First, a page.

Assess all in 6 minutes.
Testing students can take a relatively long time from the delivery of the test, marking and analysis of the results. With e-asTTle making inroads, how can we best shape tests for ourselves and create them across the curriculum areas? Is is really possible to get significant data and analyse it within 10 minutes? The answer is yes: read on.
A website that enables the teacher to create a test, set parameters like the amount of time allowed to complete the test and initiate it to the children has been created and is guaranteed to be 100% free in the future.
This web 2.0 site is called that thatquiz.org. This website markets itself as 'The most accessible math test resource on the web today with over 6 million graded exams to date and over 300,000 participating students.' Certainly a large number of test papers to mark by any account!
The websites belief is simple and straight to the point: 'What we don't believe in: Games, advertising, fees, spam or gimmicks.'
So, how does it work? Firstly you can begin with two options. Create your own test from scratch or load up a test someone else has written, change it around a bit and then give it to your class. Each child has a login and can set their own password. Since you are the administrator, you can reset these or set your own password for the children.
Once the quiz has been accepted, the student can then go through it and complete the questions. Finally, a summary mark is given and you have the opportunity to see which questions they got wrong also. This can be conveniently emailed to anyone and the results can be exported to Excel for closer analysis.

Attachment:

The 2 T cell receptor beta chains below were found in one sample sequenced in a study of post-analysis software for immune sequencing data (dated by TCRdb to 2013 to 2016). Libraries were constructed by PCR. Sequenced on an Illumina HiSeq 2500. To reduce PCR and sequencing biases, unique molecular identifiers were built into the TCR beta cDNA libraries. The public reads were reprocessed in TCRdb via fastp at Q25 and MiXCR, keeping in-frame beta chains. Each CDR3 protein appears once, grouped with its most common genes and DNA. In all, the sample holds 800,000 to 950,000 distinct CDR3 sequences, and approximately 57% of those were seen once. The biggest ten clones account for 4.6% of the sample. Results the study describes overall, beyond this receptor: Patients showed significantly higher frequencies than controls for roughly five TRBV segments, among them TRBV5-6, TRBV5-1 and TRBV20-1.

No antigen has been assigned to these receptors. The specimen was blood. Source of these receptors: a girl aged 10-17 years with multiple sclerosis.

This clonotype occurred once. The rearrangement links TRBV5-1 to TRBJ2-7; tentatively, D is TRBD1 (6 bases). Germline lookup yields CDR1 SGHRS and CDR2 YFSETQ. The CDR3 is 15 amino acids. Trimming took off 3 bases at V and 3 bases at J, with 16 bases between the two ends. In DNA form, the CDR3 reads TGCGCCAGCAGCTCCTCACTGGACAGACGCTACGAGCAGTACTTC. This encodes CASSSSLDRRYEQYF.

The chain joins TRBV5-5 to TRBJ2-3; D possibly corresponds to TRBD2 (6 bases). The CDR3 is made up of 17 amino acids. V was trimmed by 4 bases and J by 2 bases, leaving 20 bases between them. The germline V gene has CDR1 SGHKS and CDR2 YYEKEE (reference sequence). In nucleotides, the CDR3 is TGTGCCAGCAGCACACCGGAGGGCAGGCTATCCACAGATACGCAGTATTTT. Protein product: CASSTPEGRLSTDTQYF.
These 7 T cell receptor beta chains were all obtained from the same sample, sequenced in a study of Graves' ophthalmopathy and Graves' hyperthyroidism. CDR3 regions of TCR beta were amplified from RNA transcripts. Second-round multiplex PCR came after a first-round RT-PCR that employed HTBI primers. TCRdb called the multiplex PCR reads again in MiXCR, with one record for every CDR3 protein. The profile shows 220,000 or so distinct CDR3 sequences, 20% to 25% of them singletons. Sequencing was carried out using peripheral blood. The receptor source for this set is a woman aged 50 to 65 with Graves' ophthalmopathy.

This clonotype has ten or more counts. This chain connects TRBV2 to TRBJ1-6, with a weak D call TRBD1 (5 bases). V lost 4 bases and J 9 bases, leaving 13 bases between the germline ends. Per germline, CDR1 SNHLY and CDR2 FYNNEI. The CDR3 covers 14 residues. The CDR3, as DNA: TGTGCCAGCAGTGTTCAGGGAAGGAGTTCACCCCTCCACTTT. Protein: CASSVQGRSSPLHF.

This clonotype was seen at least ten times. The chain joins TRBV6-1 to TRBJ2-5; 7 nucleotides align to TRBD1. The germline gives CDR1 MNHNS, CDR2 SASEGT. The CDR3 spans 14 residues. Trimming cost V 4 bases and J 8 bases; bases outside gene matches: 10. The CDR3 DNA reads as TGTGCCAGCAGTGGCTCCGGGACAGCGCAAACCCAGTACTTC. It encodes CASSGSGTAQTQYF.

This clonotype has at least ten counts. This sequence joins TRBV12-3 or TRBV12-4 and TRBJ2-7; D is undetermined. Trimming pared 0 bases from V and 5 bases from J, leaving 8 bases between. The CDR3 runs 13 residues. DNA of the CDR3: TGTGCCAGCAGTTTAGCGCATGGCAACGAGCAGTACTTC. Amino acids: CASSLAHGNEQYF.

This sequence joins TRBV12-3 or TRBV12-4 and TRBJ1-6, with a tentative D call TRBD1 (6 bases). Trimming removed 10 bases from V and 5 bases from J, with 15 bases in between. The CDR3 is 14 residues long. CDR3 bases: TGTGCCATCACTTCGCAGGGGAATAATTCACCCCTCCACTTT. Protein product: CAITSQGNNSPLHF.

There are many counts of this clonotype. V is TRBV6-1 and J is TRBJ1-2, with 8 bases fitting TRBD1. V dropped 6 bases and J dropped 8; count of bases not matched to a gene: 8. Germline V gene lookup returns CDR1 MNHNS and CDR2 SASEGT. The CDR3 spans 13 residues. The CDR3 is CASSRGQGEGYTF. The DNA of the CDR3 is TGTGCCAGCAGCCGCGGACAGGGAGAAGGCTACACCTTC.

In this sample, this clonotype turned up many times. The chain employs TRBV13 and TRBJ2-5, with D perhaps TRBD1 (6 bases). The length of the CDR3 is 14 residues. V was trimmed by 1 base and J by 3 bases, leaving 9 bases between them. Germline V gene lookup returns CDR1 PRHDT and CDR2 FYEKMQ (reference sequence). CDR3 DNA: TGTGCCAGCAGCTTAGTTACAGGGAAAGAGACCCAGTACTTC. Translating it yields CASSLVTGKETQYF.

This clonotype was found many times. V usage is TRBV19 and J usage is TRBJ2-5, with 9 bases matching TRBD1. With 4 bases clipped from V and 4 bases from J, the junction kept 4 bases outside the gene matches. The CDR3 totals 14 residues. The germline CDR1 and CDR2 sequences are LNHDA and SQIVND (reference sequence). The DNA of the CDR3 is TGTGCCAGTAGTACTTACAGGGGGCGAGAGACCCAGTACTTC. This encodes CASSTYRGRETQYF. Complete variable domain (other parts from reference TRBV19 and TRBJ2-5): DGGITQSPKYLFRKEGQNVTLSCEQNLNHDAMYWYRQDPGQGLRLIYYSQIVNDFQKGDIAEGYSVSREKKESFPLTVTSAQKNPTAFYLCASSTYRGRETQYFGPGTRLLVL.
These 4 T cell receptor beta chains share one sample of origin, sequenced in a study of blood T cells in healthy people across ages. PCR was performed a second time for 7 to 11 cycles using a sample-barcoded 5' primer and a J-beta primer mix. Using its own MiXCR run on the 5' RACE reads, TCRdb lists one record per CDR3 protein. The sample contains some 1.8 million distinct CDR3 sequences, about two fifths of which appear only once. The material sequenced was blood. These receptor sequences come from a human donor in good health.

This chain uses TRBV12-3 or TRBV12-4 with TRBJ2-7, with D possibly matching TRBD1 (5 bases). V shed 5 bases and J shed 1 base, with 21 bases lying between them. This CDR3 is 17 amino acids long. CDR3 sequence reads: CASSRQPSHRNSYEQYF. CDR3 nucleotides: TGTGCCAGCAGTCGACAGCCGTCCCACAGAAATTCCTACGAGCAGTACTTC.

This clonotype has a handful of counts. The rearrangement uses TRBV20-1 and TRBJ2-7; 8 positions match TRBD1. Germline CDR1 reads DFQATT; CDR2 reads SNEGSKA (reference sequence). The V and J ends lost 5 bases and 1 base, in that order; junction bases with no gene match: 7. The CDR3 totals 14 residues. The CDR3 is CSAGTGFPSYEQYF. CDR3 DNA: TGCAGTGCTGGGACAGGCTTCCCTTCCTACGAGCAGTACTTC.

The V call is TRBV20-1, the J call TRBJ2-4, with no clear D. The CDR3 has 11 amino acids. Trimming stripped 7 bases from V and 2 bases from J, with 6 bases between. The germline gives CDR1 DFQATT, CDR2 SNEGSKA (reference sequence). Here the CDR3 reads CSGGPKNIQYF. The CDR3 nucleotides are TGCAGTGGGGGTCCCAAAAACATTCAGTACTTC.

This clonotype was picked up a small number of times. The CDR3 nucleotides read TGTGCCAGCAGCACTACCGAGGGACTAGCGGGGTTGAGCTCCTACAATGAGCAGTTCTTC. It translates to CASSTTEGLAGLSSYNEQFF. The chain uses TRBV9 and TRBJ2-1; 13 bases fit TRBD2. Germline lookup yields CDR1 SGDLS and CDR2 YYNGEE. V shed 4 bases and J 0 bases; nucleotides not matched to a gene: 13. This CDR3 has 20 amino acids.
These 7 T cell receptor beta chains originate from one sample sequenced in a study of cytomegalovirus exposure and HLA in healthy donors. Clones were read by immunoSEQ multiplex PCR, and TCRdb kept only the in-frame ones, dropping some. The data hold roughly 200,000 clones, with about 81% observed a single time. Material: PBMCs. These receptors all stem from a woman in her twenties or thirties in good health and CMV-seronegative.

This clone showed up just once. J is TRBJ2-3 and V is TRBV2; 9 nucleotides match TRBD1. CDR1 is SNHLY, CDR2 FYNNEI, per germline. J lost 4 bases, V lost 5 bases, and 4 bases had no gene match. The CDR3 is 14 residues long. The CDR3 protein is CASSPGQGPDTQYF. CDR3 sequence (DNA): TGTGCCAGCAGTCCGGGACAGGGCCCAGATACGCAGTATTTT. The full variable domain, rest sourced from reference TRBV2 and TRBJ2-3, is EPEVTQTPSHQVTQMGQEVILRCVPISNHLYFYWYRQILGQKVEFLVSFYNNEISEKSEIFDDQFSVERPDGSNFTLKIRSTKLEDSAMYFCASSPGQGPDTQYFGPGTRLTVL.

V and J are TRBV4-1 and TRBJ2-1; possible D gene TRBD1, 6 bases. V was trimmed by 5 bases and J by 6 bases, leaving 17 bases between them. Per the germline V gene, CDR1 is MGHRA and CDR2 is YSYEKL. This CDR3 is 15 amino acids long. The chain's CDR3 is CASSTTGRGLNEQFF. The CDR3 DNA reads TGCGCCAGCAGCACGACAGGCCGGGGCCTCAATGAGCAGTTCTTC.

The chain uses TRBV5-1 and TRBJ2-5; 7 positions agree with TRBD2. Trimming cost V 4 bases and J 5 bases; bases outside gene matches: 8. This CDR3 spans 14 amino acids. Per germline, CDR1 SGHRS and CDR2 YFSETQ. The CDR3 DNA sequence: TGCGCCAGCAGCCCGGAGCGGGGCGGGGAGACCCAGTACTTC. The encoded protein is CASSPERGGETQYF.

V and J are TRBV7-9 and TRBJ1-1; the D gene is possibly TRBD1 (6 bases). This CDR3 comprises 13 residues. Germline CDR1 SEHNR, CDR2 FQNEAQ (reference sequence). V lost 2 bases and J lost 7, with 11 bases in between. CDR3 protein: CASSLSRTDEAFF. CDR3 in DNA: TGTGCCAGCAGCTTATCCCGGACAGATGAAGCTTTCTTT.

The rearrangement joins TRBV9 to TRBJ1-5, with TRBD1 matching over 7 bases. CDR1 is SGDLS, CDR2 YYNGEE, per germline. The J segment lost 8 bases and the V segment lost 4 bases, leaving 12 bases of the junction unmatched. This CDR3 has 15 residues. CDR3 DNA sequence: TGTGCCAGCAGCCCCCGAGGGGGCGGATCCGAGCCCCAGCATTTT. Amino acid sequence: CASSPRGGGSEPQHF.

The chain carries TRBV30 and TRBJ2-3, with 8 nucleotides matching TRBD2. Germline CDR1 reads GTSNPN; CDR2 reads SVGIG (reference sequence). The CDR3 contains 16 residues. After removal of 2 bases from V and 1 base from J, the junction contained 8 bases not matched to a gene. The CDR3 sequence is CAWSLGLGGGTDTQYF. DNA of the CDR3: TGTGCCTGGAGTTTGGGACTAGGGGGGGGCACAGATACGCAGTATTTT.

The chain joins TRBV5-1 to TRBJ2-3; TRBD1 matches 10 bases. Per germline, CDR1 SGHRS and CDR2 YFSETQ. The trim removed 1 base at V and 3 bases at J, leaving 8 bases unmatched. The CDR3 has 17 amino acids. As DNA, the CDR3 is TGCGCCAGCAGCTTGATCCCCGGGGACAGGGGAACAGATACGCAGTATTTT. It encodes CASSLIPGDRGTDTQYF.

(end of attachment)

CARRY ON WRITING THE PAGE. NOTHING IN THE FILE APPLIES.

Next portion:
To truly see the simplicity of the tests, Hadleigh Benson administered a number of tests within mathematics. Each quiz was 20 questions and had a time limit of 6 minutes. The quizzes were on: time (analogue), multiplication, division, addition, subtraction, fractions, graphing, place value, measurement, decimals, and inequality.
Once the entire class had completed the tests which occurred over the two week test period. The results were clear to see. Each student was conferenced on their area of weakness and strength, and what they needed to do in order to learn new mathematical skills.
The results were extraordinary, the data provided by these tests were exactly what a teacher needs. They are short tests in length and provide the next steps for the student in their learning. Along with individual results, the graphs provide in-depth analysis of the class or group learning needs and what areas need to be taught more than others.
Further research needs to include the same tests administered over time, from the beginning of the year, to a mid year and end of year test. These results should then be analysed in order to see how the shift in student knowledge has progressed.
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